Sunday, January 08, 2006

Indiscriminate fitness magazine picks on a new city this year

Now Chicago is the fattest city instead of Houston, according to the completely random and arbitrary criteria of Men's Fitness magazine (WP with national rankings, HBJ with Texas specifics, Chronicle on Houston), which ranked the Top 25 Fittest and Fattest Cities out of a group of 50. We dropped to #5, behind #4 Dallas. I'd trumpet this, except their judging system is so out-of-control from year to year it has no meaning.

LA moves from 21st fittest to the third fattest city in the country in one year? Did the entire city go on an eating binge or exercise strike for some reason?

Phoenix moves from 12th fattest to 15th fittest in one year? Atlanta moves from 23rd fattest to 16th fittest? Baltimore wins this year's award for the fittest city, when they were 25th fattest last year? (not to mention ranked 93rd out of a 100 by rival Men's Health) Do we believe some epidemic of fitness consciousness broke out in these cities? Half the Washington Post article makes fun of the result. It's almost as if the magazine editors toyed with their judging criteria and formula until it got a winner no one believes - a sure fire way to get lots of free publicity, which, of course, is the point of doing these lightweight rankings anyway: to sell more magazines.

Here's what they had to say about Houston's four-place improvement:
"I'm proud of you guys," said editor Neal Boulton. "You're down to five ... It takes an enormous effort to go down that much from that height."
Oh really? If it takes "enormous effort" to move four places, what kind of effort did it take in those cities like Phoenix, Atlanta, and Baltimore that moved between 11 and 26 places? Did they ban unhealthy foods at the city limits and require their citizens to jog to work every day? Or, more likely, did Men's Fitness slightly tweak their judging criteria which completely re-sorted the rankings? (as arbitrary formulas often do) Sounds like the "enormous effort" was a couple equation changes in an Excel spreadsheet. Note to ranking groups: if a minor change to your formula radically changes your rankings, it's a sign your formula is very, very suspect.

And what do they have to say for themselves?
"How could such a turnaround be possible in the span of a year? Men's Fitness editor Neal Boulton is quick to point out that the survey is far from scientific..."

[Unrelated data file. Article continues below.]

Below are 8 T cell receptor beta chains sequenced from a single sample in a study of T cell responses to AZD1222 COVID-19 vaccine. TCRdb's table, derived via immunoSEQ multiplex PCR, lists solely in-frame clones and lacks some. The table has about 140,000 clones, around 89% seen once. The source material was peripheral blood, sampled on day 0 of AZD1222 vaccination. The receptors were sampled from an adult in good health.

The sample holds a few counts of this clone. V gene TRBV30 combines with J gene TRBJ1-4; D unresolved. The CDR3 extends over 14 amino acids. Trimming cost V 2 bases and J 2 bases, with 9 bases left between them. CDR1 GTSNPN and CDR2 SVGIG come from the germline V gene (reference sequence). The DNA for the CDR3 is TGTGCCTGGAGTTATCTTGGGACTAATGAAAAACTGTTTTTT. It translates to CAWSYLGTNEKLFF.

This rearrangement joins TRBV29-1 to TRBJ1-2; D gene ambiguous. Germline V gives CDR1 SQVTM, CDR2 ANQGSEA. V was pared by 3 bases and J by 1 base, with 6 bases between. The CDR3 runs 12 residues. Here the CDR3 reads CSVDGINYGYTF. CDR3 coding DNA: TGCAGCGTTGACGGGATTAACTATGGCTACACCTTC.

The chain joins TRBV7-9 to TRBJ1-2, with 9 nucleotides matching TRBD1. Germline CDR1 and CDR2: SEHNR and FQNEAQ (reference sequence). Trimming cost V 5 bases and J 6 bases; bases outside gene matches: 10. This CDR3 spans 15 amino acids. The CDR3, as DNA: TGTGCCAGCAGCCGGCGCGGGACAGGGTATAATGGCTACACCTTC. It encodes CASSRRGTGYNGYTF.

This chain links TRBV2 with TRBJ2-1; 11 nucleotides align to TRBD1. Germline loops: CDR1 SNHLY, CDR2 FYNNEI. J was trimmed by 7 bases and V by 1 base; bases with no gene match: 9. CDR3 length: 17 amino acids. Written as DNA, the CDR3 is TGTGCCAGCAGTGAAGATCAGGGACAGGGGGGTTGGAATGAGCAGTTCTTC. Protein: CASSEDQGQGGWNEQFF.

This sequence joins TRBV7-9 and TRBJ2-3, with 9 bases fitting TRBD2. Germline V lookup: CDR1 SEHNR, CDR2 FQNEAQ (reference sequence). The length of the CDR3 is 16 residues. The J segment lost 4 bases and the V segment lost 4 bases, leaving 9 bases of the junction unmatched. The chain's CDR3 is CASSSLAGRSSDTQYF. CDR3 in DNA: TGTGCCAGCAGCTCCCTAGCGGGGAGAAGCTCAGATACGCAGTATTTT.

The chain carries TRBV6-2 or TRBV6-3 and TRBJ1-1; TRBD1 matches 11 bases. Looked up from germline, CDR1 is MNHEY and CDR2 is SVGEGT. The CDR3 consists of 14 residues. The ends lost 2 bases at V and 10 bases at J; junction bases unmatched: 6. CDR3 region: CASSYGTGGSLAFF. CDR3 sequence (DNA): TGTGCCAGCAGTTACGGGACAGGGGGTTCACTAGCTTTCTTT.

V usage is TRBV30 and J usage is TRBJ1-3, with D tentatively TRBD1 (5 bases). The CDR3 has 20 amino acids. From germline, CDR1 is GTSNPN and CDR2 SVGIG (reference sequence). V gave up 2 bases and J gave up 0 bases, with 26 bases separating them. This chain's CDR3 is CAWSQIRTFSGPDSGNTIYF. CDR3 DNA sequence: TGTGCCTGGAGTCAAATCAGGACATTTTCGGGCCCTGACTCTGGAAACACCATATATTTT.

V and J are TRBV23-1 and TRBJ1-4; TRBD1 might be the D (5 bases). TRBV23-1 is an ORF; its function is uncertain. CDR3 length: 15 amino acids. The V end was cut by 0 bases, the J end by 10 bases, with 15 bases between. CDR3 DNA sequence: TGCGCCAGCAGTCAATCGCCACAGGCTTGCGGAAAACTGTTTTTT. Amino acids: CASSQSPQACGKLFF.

Well, at least they're being up front about it. But every year the press eats it up. What's the criteria for newsworthiness here? Maybe somebody should start a couple new sets of annual rankings:
  • Top 25 Most Meaningless Annual Rankings
  • Top 25 Media Outlets That Will Publish Any Meaningless but Fun Statistics Sent Their Way
That might create some helpful public pressure. Well, unless they use indiscriminate criteria and arbitrary formulas and can't get published, but it doesn't look like that will be a problem.

6 Comments:

At 9:02 PM, January 08, 2006, Anonymous Anonymous said...

I forget how it goes exactly and who said it, but


"the are three types of lies. Lies, damned lies, and statistics"

and I think whoever it was, was talking about statistics from statiticians and not a bunch of journalists.

 
At 9:24 PM, January 08, 2006, Anonymous RedScare said...

That was SOOO nice of Mr. Boulton to compliment us like that. It did wonders for my self-esteem. Too bad I cannot return the favor to his magazine.

There is something that Mr. Boulton apparently failed to realize, but I, a loyal NON-reader of his rag, do. These obviously badly researched "lists" highlight the poor quality of the magazine and its articles. I already knew this, having seen one too many covers trumpetting crunches as a way to achieve six-pack abs, in spite of all research to the contrary, but now everyone knows what a joke these tree killers are.

 
At 9:30 PM, January 08, 2006, Anonymous RedScare said...

BTW, our annual marathon is next Sunday, and the MS150, the biggest bike ride in the country, cut off registration last Friday, 3 1/2 months before the ride, because it already reached its self-imposed limit of 13,000 riders!

Somehow, I'll bet that didn't make it into the article.

 
At 9:39 PM, January 08, 2006, Anonymous Anonymous said...

Regardless of the very flawed methods, there's no denying that we're a buncha fatsos.

 
At 10:49 AM, January 09, 2006, Anonymous Anonymous said...

"What's the criteria for newsworthiness here?"

I'm sure that the cities are chosen for their Men's Health magazine buying rates and not necessarily for their fatness. Controversy in the sense of "How dare this magazine call us fat; I'll have to check it out next time I'm at the newsstand" will probably sell magazines in new markets where Men's Health isn't already popular.

However, I do agree with the other anonymous poster that we are a very, very fat city.

 
At 3:37 PM, January 14, 2006, Blogger Andrew said...

I think another reason we keep ending up in this magazine is because Houston is so car centered.
We don't have alot of bike trails, parks, or runners tracks.
But we have to most resturants per capita than any other American city.
If the city/county would force these developers to include green space, bike lanes, and trails into their master plans than maybe we would be better off.
Plus, if we put down the Luther's Bar B Que!!!

 

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